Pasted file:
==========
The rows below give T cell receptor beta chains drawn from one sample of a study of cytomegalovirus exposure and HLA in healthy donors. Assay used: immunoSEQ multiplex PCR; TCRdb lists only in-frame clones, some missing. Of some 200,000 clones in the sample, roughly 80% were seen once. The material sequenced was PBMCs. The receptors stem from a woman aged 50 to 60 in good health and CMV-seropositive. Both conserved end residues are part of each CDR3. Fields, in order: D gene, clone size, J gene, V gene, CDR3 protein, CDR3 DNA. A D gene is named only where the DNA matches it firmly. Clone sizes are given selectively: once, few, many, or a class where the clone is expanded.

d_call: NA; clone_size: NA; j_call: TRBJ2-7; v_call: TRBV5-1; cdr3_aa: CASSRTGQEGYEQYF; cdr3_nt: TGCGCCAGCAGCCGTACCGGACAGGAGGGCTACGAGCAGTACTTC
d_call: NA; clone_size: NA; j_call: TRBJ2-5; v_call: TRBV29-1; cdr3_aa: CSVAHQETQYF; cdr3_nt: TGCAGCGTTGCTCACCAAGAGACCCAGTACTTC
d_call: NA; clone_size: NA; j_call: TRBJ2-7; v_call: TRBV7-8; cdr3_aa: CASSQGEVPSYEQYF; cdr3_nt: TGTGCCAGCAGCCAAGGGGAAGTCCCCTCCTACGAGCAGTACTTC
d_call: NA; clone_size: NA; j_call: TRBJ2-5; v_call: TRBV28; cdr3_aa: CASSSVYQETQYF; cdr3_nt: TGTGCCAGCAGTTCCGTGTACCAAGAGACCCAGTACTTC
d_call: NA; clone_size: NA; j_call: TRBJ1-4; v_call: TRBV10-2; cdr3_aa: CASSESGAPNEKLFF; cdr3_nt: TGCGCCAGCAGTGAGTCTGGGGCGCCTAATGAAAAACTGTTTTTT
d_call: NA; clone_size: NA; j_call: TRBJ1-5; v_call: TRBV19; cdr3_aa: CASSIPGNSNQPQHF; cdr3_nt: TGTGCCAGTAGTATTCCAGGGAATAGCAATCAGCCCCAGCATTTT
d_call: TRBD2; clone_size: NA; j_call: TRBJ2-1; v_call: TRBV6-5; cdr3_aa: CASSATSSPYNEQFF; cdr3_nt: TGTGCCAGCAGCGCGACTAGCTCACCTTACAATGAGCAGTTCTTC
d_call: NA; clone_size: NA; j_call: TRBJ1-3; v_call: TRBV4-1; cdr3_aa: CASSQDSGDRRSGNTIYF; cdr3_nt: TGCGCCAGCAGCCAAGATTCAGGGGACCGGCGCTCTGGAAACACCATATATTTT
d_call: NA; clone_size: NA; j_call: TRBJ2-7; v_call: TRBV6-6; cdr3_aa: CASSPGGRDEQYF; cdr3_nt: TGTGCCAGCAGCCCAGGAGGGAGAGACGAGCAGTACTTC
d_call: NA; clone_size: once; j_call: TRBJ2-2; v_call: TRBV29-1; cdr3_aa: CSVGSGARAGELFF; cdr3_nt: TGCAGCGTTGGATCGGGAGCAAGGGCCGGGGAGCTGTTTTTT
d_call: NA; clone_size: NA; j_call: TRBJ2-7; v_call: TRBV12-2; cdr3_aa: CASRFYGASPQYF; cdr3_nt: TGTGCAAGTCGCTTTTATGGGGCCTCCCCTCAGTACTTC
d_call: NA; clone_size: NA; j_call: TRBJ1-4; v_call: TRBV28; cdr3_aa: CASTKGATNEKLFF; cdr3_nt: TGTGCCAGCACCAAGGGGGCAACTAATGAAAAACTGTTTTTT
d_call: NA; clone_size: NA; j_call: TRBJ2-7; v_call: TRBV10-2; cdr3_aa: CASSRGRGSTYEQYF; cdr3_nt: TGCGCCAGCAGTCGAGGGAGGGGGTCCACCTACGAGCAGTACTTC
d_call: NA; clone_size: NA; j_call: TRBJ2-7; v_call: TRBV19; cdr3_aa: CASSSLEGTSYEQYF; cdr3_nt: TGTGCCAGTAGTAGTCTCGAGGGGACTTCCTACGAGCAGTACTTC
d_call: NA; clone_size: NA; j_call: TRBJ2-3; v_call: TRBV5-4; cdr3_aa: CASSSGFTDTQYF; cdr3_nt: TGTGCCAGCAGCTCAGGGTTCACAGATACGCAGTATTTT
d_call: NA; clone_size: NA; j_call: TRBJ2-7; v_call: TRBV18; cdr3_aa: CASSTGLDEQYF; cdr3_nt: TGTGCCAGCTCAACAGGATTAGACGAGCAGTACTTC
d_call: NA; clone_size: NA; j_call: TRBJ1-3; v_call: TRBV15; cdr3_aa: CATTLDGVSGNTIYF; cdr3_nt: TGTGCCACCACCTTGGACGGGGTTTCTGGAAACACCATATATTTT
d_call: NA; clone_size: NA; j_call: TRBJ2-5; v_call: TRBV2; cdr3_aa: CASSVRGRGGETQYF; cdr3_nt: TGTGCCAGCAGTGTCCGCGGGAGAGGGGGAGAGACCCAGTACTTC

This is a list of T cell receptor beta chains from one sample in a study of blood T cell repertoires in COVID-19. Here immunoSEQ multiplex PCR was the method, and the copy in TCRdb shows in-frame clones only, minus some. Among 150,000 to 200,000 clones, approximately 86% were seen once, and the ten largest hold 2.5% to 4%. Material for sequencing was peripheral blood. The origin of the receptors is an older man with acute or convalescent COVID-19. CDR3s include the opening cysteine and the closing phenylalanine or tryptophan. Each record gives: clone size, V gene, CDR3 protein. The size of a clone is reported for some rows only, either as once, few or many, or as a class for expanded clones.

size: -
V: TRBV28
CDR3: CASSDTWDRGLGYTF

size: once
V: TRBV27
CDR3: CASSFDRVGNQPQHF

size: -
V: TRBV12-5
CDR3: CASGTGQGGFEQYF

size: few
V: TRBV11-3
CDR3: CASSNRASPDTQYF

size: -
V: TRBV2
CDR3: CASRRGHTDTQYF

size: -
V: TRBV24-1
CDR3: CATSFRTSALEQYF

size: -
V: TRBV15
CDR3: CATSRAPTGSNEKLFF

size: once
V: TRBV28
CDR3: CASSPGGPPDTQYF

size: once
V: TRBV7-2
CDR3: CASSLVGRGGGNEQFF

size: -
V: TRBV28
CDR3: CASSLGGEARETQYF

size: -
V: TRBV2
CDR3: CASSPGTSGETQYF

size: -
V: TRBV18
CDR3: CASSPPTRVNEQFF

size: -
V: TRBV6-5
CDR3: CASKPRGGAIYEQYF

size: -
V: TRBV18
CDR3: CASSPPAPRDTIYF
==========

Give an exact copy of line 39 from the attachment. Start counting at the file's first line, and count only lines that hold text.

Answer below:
size: -